Andy Grove, former CEO of Intel, says “90 minutes of your time can enhance the quality of your subordinates work for two weeks, or for some, eight-plus hours.” Finding 90 minutes for everyone may not be feasible, but setting aside 30 minutes is much more manageable. Now all you have to do is figure out what you want to achieve.
Investor and blogger Ben Horowitz says the key to a successful one-to-one meeting is to remember it’s the employee’s forum in which to speak. The team member may be in the dark about how they are doing, demotivated, and issues may be festering with them. The meeting also “provides an excellent mechanism for information and ideas to flow up the organization,” he adds.
 
Why One-On-One Meetings Are Essential - Keeping your team member onboard | Teamwork.com High Performance Blog

Keeping your team member onboard

A one-on-one has many advantages for the manager:

  • It keeps people engaged
  • Provides time for addressing issues
  • Helps strengthen relationship with team members
  • Makes end-of-year performance review meetings much easier and ensures there are no surprises
  • Ensures team members understand to where they are travelling
  • Lets the team member know they are part of a team

 
Why One-On-One Meetings Are Essential - Preparing the groundwork | Teamwork.com High Performance Blog

Preparing the groundwork

It’s best if you do a little preparatory work beforehand to optimize results. For example:

  • Ideally, you should set aside 30 minutes, either in your own office or a neutral venue where you won’t be distracted. Make it clear you don’t want to be disturbed for this time and switch your phone to silent.
  • Bring your own list of questions and prioritize them. Ask your team member to do the same. Remember, you only have 30 minutes.

 
Why One-On-One Meetings Are Essential - Listen and learn | Teamwork.com High Performance Blog

Listen and learn

Too often employees are not given the opportunity to express themselves, but resist the temptation to barge in with your more serious questions first. Instead, start slowly with some straightforward questions and practice the art of listening.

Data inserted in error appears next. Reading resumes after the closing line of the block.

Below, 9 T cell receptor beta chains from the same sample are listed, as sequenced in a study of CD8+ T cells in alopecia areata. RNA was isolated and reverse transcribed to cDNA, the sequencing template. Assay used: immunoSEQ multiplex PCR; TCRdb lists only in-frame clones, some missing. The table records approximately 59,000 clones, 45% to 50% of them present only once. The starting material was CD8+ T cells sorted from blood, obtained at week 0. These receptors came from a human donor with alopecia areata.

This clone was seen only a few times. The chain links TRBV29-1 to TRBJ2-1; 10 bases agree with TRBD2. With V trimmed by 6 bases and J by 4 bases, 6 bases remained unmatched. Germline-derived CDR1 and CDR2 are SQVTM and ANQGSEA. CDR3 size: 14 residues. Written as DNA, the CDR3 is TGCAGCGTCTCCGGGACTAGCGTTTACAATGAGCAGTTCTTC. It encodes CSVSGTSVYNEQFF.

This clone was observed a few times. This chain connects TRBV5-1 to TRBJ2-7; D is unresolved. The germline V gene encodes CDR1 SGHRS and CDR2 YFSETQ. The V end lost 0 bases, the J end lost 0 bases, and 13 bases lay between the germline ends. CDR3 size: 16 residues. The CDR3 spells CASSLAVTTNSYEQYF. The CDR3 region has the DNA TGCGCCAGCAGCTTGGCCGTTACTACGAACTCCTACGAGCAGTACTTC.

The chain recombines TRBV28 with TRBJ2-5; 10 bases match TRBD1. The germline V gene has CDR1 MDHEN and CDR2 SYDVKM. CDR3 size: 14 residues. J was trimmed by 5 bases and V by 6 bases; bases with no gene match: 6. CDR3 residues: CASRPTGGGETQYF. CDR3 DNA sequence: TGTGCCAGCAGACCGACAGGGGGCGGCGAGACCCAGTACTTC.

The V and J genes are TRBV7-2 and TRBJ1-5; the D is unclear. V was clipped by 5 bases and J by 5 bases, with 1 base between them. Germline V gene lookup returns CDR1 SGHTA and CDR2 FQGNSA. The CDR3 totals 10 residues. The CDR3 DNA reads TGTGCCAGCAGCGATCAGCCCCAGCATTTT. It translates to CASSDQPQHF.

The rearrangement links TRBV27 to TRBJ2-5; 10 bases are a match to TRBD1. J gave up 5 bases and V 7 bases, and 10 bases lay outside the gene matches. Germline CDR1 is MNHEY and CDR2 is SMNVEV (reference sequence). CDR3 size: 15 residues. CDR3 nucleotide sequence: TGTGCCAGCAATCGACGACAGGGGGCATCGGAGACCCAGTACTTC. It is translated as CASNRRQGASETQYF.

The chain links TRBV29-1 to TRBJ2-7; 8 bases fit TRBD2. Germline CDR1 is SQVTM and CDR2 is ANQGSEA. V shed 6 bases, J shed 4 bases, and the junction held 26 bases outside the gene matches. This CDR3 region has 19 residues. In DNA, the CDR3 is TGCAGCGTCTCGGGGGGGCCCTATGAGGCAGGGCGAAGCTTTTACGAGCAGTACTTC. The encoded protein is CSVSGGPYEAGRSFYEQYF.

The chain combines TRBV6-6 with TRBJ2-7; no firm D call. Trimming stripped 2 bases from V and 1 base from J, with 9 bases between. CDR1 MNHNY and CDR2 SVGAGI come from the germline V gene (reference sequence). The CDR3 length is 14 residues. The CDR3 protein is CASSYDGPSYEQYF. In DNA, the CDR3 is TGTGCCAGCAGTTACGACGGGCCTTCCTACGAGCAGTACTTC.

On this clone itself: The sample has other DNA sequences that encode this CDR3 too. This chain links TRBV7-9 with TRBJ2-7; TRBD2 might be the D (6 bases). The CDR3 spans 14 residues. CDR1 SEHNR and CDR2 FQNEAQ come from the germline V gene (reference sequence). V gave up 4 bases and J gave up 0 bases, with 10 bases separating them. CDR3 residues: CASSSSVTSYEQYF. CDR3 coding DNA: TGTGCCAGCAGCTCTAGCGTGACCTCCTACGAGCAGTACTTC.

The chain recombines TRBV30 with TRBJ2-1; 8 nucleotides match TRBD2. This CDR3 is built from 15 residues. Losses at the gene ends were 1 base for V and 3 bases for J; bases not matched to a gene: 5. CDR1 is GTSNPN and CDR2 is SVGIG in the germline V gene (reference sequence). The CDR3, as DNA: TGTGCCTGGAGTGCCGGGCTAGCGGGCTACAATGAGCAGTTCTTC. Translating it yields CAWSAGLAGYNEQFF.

This is meant to be a one-on-one, not a monologue, so Horowitz suggests the balance of talking should be 10% you and 90% employee. That may not work for everyone, but it should tilt in favor of the employee at the very least, otherwise the employee will feel their voice isn’t being heard..
 
Why One-On-One Meetings Are Essential - Focus on team member not you | Teamwork.com High Performance Blog

Focus on the team member, not you

How should you coax your team member to open up? Not by hitting them with a barrage of questions at the outset. It’s about gauging the temperature, seeing if you can help clear the obstacles, ensuring your employee is a motivated and integrated member of your team, and clarifying any issues or goals you would like them to achieve.
Here is one way of scheduling your one-on-one:

  • Open by asking questions about how the family is or how the weekend went. This breaks the ice and helps them relax
  • Ask how you could help them to do their job better
  • Discuss what has been going well since last meeting
  • Review progress towards performance goal
  • Do they need more training and in what areas
  • Are there are any ways you can help them perform better
  • Are there any issues they would like you to address
  • Ask if they have any ideas of how to help the current project
  • Have they any suggestions on ways to help the company

Why One-On-One Meetings Are Essential - The follow-up | Teamwork.com High Performance Blog

The follow up

Once the meeting has concluded write up your notes and share a copy with your team member so you are both agreed on the points recorded. This will give you reference points should there be any confusion later.
If you offered to help in any way, or made promises, then make them actionable. This will demonstrate you can be trusted to deliver. Failure to act will have the opposite effect, which is exactly what you don’t want. It will just mean another demotivated team member.

Takeaway

A happy employee makes a happy manager. You’re both winners from a one-to-one meeting once you are prepared to listen and act.